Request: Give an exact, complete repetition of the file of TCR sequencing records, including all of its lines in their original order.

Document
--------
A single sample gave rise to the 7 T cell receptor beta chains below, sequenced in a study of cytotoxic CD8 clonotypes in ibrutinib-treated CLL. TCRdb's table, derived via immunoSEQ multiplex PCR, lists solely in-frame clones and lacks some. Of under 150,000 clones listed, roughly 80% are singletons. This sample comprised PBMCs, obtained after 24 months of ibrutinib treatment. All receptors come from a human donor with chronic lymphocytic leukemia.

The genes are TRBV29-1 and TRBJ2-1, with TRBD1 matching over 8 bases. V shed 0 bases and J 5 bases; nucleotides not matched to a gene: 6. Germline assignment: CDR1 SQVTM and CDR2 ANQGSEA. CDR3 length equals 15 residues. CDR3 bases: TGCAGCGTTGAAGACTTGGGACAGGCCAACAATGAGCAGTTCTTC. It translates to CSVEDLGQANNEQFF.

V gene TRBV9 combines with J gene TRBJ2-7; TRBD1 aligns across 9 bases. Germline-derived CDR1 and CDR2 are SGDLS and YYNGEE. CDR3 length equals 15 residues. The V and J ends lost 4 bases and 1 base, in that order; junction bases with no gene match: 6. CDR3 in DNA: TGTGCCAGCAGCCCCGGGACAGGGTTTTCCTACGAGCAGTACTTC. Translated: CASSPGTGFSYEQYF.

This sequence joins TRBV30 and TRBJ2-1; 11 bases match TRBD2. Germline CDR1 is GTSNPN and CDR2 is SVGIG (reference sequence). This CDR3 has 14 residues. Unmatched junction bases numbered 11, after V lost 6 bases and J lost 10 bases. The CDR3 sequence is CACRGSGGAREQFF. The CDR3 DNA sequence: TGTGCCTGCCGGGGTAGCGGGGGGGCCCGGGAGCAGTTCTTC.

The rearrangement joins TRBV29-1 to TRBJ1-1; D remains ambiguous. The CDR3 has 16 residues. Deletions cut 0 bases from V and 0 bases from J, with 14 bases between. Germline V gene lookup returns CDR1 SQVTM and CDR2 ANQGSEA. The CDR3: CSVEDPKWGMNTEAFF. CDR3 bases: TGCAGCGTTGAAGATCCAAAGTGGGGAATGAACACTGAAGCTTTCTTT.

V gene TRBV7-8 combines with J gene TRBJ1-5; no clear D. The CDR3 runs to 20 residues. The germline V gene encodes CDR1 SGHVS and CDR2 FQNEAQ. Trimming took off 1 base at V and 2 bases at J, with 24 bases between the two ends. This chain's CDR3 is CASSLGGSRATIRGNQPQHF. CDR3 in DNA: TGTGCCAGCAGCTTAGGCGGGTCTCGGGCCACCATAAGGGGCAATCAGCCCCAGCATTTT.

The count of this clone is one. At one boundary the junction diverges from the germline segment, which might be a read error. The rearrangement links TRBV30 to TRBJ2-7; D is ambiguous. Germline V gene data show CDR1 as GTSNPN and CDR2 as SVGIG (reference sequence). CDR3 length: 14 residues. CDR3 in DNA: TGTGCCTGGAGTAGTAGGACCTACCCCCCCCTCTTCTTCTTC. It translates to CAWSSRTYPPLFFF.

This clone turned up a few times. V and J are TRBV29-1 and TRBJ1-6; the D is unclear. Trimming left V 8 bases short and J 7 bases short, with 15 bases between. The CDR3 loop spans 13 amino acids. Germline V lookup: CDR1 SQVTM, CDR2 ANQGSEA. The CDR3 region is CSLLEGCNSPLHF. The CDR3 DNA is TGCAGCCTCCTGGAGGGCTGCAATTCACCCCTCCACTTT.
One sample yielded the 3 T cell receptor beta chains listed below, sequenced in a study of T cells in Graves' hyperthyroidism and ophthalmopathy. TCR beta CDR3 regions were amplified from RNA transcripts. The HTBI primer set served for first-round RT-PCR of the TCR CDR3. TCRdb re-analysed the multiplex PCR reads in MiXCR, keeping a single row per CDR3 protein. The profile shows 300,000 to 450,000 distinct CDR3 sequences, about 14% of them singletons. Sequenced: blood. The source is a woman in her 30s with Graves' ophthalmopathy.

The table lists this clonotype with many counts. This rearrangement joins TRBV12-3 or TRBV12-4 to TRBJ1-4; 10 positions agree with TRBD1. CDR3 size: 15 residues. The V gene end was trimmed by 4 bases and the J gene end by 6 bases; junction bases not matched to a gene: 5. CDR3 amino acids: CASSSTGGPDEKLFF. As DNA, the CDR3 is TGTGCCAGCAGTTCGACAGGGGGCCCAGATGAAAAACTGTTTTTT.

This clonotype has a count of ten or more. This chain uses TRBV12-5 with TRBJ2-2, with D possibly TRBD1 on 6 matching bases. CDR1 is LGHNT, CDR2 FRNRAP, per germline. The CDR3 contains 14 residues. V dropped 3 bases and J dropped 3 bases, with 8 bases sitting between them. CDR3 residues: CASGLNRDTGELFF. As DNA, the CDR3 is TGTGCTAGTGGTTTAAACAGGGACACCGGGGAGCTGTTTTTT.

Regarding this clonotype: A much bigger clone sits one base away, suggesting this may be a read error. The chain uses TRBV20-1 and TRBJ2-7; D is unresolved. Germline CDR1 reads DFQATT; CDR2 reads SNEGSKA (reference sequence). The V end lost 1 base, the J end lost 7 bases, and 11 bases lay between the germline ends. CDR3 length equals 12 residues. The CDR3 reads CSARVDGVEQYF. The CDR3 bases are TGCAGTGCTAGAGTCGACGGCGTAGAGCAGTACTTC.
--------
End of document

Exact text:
A single sample gave rise to the 7 T cell receptor beta chains below, sequenced in a study of cytotoxic CD8 clonotypes in ibrutinib-treated CLL. TCRdb's table, derived via immunoSEQ multiplex PCR, lists solely in-frame clones and lacks some. Of under 150,000 clones listed, roughly 80% are singletons. This sample comprised PBMCs, obtained after 24 months of ibrutinib treatment. All receptors come from a human donor with chronic lymphocytic leukemia.

The genes are TRBV29-1 and TRBJ2-1, with TRBD1 matching over 8 bases. V shed 0 bases and J 5 bases; nucleotides not matched to a gene: 6. Germline assignment: CDR1 SQVTM and CDR2 ANQGSEA. CDR3 length equals 15 residues. CDR3 bases: TGCAGCGTTGAAGACTTGGGACAGGCCAACAATGAGCAGTTCTTC. It translates to CSVEDLGQANNEQFF.

V gene TRBV9 combines with J gene TRBJ2-7; TRBD1 aligns across 9 bases. Germline-derived CDR1 and CDR2 are SGDLS and YYNGEE. CDR3 length equals 15 residues. The V and J ends lost 4 bases and 1 base, in that order; junction bases with no gene match: 6. CDR3 in DNA: TGTGCCAGCAGCCCCGGGACAGGGTTTTCCTACGAGCAGTACTTC. Translated: CASSPGTGFSYEQYF.

This sequence joins TRBV30 and TRBJ2-1; 11 bases match TRBD2. Germline CDR1 is GTSNPN and CDR2 is SVGIG (reference sequence). This CDR3 has 14 residues. Unmatched junction bases numbered 11, after V lost 6 bases and J lost 10 bases. The CDR3 sequence is CACRGSGGAREQFF. The CDR3 DNA sequence: TGTGCCTGCCGGGGTAGCGGGGGGGCCCGGGAGCAGTTCTTC.

The rearrangement joins TRBV29-1 to TRBJ1-1; D remains ambiguous. The CDR3 has 16 residues. Deletions cut 0 bases from V and 0 bases from J, with 14 bases between. Germline V gene lookup returns CDR1 SQVTM and CDR2 ANQGSEA. The CDR3: CSVEDPKWGMNTEAFF. CDR3 bases: TGCAGCGTTGAAGATCCAAAGTGGGGAATGAACACTGAAGCTTTCTTT.

V gene TRBV7-8 combines with J gene TRBJ1-5; no clear D. The CDR3 runs to 20 residues. The germline V gene encodes CDR1 SGHVS and CDR2 FQNEAQ. Trimming took off 1 base at V and 2 bases at J, with 24 bases between the two ends. This chain's CDR3 is CASSLGGSRATIRGNQPQHF. CDR3 in DNA: TGTGCCAGCAGCTTAGGCGGGTCTCGGGCCACCATAAGGGGCAATCAGCCCCAGCATTTT.

The count of this clone is one. At one boundary the junction diverges from the germline segment, which might be a read error. The rearrangement links TRBV30 to TRBJ2-7; D is ambiguous. Germline V gene data show CDR1 as GTSNPN and CDR2 as SVGIG (reference sequence). CDR3 length: 14 residues. CDR3 in DNA: TGTGCCTGGAGTAGTAGGACCTACCCCCCCCTCTTCTTCTTC. It translates to CAWSSRTYPPLFFF.

This clone turned up a few times. V and J are TRBV29-1 and TRBJ1-6; the D is unclear. Trimming left V 8 bases short and J 7 bases short, with 15 bases between. The CDR3 loop spans 13 amino acids. Germline V lookup: CDR1 SQVTM, CDR2 ANQGSEA. The CDR3 region is CSLLEGCNSPLHF. The CDR3 DNA is TGCAGCCTCCTGGAGGGCTGCAATTCACCCCTCCACTTT.
One sample yielded the 3 T cell receptor beta chains listed below, sequenced in a study of T cells in Graves' hyperthyroidism and ophthalmopathy. TCR beta CDR3 regions were amplified from RNA transcripts. The HTBI primer set served for first-round RT-PCR of the TCR CDR3. TCRdb re-analysed the multiplex PCR reads in MiXCR, keeping a single row per CDR3 protein. The profile shows 300,000 to 450,000 distinct CDR3 sequences, about 14% of them singletons. Sequenced: blood. The source is a woman in her 30s with Graves' ophthalmopathy.

The table lists this clonotype with many counts. This rearrangement joins TRBV12-3 or TRBV12-4 to TRBJ1-4; 10 positions agree with TRBD1. CDR3 size: 15 residues. The V gene end was trimmed by 4 bases and the J gene end by 6 bases; junction bases not matched to a gene: 5. CDR3 amino acids: CASSSTGGPDEKLFF. As DNA, the CDR3 is TGTGCCAGCAGTTCGACAGGGGGCCCAGATGAAAAACTGTTTTTT.

This clonotype has a count of ten or more. This chain uses TRBV12-5 with TRBJ2-2, with D possibly TRBD1 on 6 matching bases. CDR1 is LGHNT, CDR2 FRNRAP, per germline. The CDR3 contains 14 residues. V dropped 3 bases and J dropped 3 bases, with 8 bases sitting between them. CDR3 residues: CASGLNRDTGELFF. As DNA, the CDR3 is TGTGCTAGTGGTTTAAACAGGGACACCGGGGAGCTGTTTTTT.

Regarding this clonotype: A much bigger clone sits one base away, suggesting this may be a read error. The chain uses TRBV20-1 and TRBJ2-7; D is unresolved. Germline CDR1 reads DFQATT; CDR2 reads SNEGSKA (reference sequence). The V end lost 1 base, the J end lost 7 bases, and 11 bases lay between the germline ends. CDR3 length equals 12 residues. The CDR3 reads CSARVDGVEQYF. The CDR3 bases are TGCAGTGCTAGAGTCGACGGCGTAGAGCAGTACTTC.